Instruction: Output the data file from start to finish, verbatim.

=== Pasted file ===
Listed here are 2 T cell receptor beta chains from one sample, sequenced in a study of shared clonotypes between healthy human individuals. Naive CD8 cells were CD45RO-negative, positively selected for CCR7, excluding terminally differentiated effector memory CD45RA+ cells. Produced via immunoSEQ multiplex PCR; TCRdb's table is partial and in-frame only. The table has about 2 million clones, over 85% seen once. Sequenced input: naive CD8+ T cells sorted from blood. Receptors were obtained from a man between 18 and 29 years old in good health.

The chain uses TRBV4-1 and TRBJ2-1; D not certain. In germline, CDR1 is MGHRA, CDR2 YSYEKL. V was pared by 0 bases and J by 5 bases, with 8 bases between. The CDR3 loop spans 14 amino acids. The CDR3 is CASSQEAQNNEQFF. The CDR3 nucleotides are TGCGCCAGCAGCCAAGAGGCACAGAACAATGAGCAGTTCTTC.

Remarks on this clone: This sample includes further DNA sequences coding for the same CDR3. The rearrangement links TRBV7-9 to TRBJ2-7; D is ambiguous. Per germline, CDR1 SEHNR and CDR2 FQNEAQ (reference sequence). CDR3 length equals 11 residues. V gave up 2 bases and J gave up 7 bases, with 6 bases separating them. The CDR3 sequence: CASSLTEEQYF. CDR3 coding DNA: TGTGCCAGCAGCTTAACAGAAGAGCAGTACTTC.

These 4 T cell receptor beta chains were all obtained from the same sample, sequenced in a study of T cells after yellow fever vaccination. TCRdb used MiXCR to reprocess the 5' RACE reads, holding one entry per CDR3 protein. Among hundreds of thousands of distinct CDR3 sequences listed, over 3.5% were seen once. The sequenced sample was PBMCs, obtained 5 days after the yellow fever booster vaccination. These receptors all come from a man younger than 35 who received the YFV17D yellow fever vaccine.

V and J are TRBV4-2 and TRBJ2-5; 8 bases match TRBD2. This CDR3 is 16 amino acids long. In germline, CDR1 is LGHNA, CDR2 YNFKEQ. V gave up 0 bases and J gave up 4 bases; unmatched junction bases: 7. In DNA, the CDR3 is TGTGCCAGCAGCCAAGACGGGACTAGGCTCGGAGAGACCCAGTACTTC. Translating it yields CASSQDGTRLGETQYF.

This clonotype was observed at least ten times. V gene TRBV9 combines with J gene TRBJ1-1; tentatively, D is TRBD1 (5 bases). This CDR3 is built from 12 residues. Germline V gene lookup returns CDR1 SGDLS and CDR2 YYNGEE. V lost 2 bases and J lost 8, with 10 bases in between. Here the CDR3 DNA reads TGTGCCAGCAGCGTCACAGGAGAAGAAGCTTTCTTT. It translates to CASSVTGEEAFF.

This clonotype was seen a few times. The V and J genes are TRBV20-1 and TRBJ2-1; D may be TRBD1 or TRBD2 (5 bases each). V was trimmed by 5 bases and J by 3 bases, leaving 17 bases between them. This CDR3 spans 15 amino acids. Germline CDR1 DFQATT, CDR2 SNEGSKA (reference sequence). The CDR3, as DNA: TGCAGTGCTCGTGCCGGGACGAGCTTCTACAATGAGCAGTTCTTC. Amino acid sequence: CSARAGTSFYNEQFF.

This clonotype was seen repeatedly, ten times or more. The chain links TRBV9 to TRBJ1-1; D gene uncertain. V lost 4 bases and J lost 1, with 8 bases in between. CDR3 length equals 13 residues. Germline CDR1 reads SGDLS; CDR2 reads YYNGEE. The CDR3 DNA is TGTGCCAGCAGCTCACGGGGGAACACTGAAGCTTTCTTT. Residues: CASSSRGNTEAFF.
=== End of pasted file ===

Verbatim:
Listed here are 2 T cell receptor beta chains from one sample, sequenced in a study of shared clonotypes between healthy human individuals. Naive CD8 cells were CD45RO-negative, positively selected for CCR7, excluding terminally differentiated effector memory CD45RA+ cells. Produced via immunoSEQ multiplex PCR; TCRdb's table is partial and in-frame only. The table has about 2 million clones, over 85% seen once. Sequenced input: naive CD8+ T cells sorted from blood. Receptors were obtained from a man between 18 and 29 years old in good health.

The chain uses TRBV4-1 and TRBJ2-1; D not certain. In germline, CDR1 is MGHRA, CDR2 YSYEKL. V was pared by 0 bases and J by 5 bases, with 8 bases between. The CDR3 loop spans 14 amino acids. The CDR3 is CASSQEAQNNEQFF. The CDR3 nucleotides are TGCGCCAGCAGCCAAGAGGCACAGAACAATGAGCAGTTCTTC.

Remarks on this clone: This sample includes further DNA sequences coding for the same CDR3. The rearrangement links TRBV7-9 to TRBJ2-7; D is ambiguous. Per germline, CDR1 SEHNR and CDR2 FQNEAQ (reference sequence). CDR3 length equals 11 residues. V gave up 2 bases and J gave up 7 bases, with 6 bases separating them. The CDR3 sequence: CASSLTEEQYF. CDR3 coding DNA: TGTGCCAGCAGCTTAACAGAAGAGCAGTACTTC.

These 4 T cell receptor beta chains were all obtained from the same sample, sequenced in a study of T cells after yellow fever vaccination. TCRdb used MiXCR to reprocess the 5' RACE reads, holding one entry per CDR3 protein. Among hundreds of thousands of distinct CDR3 sequences listed, over 3.5% were seen once. The sequenced sample was PBMCs, obtained 5 days after the yellow fever booster vaccination. These receptors all come from a man younger than 35 who received the YFV17D yellow fever vaccine.

V and J are TRBV4-2 and TRBJ2-5; 8 bases match TRBD2. This CDR3 is 16 amino acids long. In germline, CDR1 is LGHNA, CDR2 YNFKEQ. V gave up 0 bases and J gave up 4 bases; unmatched junction bases: 7. In DNA, the CDR3 is TGTGCCAGCAGCCAAGACGGGACTAGGCTCGGAGAGACCCAGTACTTC. Translating it yields CASSQDGTRLGETQYF.

This clonotype was observed at least ten times. V gene TRBV9 combines with J gene TRBJ1-1; tentatively, D is TRBD1 (5 bases). This CDR3 is built from 12 residues. Germline V gene lookup returns CDR1 SGDLS and CDR2 YYNGEE. V lost 2 bases and J lost 8, with 10 bases in between. Here the CDR3 DNA reads TGTGCCAGCAGCGTCACAGGAGAAGAAGCTTTCTTT. It translates to CASSVTGEEAFF.

This clonotype was seen a few times. The V and J genes are TRBV20-1 and TRBJ2-1; D may be TRBD1 or TRBD2 (5 bases each). V was trimmed by 5 bases and J by 3 bases, leaving 17 bases between them. This CDR3 spans 15 amino acids. Germline CDR1 DFQATT, CDR2 SNEGSKA (reference sequence). The CDR3, as DNA: TGCAGTGCTCGTGCCGGGACGAGCTTCTACAATGAGCAGTTCTTC. Amino acid sequence: CSARAGTSFYNEQFF.

This clonotype was seen repeatedly, ten times or more. The chain links TRBV9 to TRBJ1-1; D gene uncertain. V lost 4 bases and J lost 1, with 8 bases in between. CDR3 length equals 13 residues. Germline CDR1 reads SGDLS; CDR2 reads YYNGEE. The CDR3 DNA is TGTGCCAGCAGCTCACGGGGGAACACTGAAGCTTTCTTT. Residues: CASSSRGNTEAFF.